It’s now up to Tampa Bay to keep the Rays here | Editorial
The Tampa Bay Rays announced Thursday that Major League Baseball had rejected the idea of splitting home games with Montreal.
Katie Platt holds up a sign protesting against the Rays proposal to split the season between St. Petersburg and Montreal at the ALDS game between the Tampa Bay Rays and the Boston Red Sox last October.
Katie Platt holds up a sign protesting against the Rays proposal to split the season between St. Petersburg and Montreal at the ALDS game between the Tampa Bay Rays and the Boston Red Sox last October. [ LUIS SANTANA | Times ]
This article represents the opinion of the Tampa Bay Times Editorial Board.
Published Jan. 20

The Tampa Bay Rays should be fuming. For more than 2½ years, Major League Baseball let the team explore splitting home games with Montreal. The Rays were out on a limb with the novel idea, but the league seemed to encourage the two-city flirtation. The league’s commissioner even once described the split season concept as the best way to keep baseball in the area, and the idea seemed to be gaining some local traction recently. Now the engagement is off. The league abruptly killed it with little public explanation. Given the lost time and expense, the Rays have every right to want to break a bat or two over their knee.

Major League Baseball should never have let this dance go on for so long just to abruptly say “never mind.” The team announced the concept in June 2019. Support was tepid, at best. The league had every opportunity in those first few months to tell the Rays and their Montreal partners, “Nice try, but no thanks.” Instead, the league’s and Commissioner Rob Manfred’s public statements generally supported the sister-city idea, or at least they didn’t pour cold water on it. They let more than 2½ years go by, knowing that the clock was ticking on the Rays lease at Tropicana Field, which ends in 2027. To open the 2028 season in a new stadium, the team would likely need to have plans in place by 2023. Does Rays owner Stuart Sternberg feel betrayed? “That’s a word,” he said during a Thursday news conference. “That’s a word.”

Betrayal — real or perceived — lingers longer than a Game 7 playoff loss. At the very least, Manfred owes the Tampa Bay area a thorough and public explanation as to what happened and why the league took so long to scuttle the idea. How did the sister-city concept go from the “best way to keep Major League Baseball in Tampa Bay” — as Manfred said in 2020 — to dead on the vine? Did the other team owners balk at the idea? Step up to the microphone, Mr. Manfred.

Hurt feelings aside, the move clarifies what seems like a never-ending search for a new home for the Rays. No more dealing with two potential home cities (one in a foreign country), two governments, two sets of rules and regulations. No more talk of building two new stadiums or convincing two fanbases to support the team. Keeping full-time baseball in the Tampa Bay area is now up to the Tampa Bay area. That should unite the fans, the ones who despised the split season plan and those who didn’t mind the idea of sharing home games.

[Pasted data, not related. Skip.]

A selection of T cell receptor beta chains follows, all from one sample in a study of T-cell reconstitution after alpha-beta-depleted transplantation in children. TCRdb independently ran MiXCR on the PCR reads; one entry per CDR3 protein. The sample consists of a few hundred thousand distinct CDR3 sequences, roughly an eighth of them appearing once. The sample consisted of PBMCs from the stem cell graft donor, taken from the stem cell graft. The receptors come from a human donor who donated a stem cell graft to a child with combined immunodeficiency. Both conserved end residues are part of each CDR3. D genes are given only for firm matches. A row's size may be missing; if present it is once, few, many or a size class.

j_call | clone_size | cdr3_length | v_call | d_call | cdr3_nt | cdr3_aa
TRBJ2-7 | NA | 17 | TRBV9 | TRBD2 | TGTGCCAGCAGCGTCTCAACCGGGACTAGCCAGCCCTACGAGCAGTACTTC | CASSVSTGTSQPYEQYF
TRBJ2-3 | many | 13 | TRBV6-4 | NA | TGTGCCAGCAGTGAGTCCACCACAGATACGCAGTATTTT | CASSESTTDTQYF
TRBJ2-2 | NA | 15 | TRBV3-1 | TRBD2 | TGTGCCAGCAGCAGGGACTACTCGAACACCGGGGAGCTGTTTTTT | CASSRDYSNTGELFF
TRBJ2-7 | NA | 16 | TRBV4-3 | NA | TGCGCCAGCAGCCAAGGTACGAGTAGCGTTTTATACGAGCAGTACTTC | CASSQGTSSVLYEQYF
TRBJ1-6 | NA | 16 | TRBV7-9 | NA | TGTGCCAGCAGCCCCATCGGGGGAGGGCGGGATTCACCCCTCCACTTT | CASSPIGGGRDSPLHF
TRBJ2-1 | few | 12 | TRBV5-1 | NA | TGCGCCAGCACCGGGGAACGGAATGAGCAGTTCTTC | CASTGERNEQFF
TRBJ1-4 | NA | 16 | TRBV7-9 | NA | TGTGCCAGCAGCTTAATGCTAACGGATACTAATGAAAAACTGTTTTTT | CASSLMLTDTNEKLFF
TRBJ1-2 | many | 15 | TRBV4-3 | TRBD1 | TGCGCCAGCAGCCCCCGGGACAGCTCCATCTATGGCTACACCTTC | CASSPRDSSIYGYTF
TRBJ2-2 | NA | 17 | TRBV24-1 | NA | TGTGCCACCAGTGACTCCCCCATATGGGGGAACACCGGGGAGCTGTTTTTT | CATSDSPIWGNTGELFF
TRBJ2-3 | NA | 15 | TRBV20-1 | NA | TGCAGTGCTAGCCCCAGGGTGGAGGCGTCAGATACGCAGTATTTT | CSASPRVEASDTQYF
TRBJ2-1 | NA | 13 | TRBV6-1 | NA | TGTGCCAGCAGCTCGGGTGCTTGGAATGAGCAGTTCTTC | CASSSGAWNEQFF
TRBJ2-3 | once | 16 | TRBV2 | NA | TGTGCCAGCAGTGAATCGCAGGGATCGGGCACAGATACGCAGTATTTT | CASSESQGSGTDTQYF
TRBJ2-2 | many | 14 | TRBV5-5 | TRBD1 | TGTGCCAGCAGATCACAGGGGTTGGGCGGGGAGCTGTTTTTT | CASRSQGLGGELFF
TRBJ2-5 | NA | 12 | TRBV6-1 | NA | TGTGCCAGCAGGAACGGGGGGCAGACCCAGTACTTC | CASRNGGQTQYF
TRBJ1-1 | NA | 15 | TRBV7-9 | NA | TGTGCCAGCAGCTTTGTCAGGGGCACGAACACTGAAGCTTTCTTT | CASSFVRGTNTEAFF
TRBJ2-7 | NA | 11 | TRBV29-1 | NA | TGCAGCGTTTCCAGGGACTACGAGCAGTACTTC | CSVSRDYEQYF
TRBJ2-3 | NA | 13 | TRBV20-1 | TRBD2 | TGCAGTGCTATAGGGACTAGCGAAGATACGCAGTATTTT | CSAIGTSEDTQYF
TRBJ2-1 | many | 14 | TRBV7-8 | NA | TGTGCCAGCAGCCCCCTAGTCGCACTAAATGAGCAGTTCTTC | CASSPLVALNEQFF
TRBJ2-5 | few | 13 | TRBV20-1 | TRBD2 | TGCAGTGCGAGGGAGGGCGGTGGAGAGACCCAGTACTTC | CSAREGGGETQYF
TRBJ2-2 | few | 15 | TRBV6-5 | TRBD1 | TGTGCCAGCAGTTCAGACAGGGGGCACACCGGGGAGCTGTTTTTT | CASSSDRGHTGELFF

Still, finding the right fit locally won’t necessarily be easier than a two-city plan. In fact building a full-time stadium that requires a roof is expected to cost at least $1 billion, up from $700 million for an open-air facility for a part-time team. And the Rays have tried before — with two failed stadium efforts, one in St. Petersburg in 2008 and the second in Tampa in 2018. The Rays had said they would pay for half of the cost of a new stadium — likely in Ybor City — under the two-city concept. Now it’s back to the drawing board, for the Rays and for local politicians, who would have to sell the next plan to residents.

Of course, the two-city plan never would have been proposed if the Rays drew more fans and had more corporate support. The organization has put a winning team on the field for the better part of 15 years, but they can’t get enough people and companies to buy tickets. They drew less than 10,000 fans a game last year, and consistently rank in the bottom five teams in attendance. Reasons abound for the lousy ticket sales, but if there ever was a time for Rays fans to show up to games, the upcoming season is it. Want the team to stay in the Tampa Bay area? Go to the games. Otherwise, the once unlikely reality of the team moving its entire operation to another metro area grows uncomfortably more real. After all, it wasn’t just Manfred who thought the two-city idea was the best way to keep baseball in the Tampa Bay area. The Rays believed it too.

Editorials are the institutional voice of the Tampa Bay Times. The members of the Editorial Board are Editor of Editorials Graham Brink, Sherri Day, Sebastian Dortch, John Hill, Jim Verhulst and Chairman and CEO Paul Tash. Follow @TBTimes_Opinion on Twitter for more opinion news.


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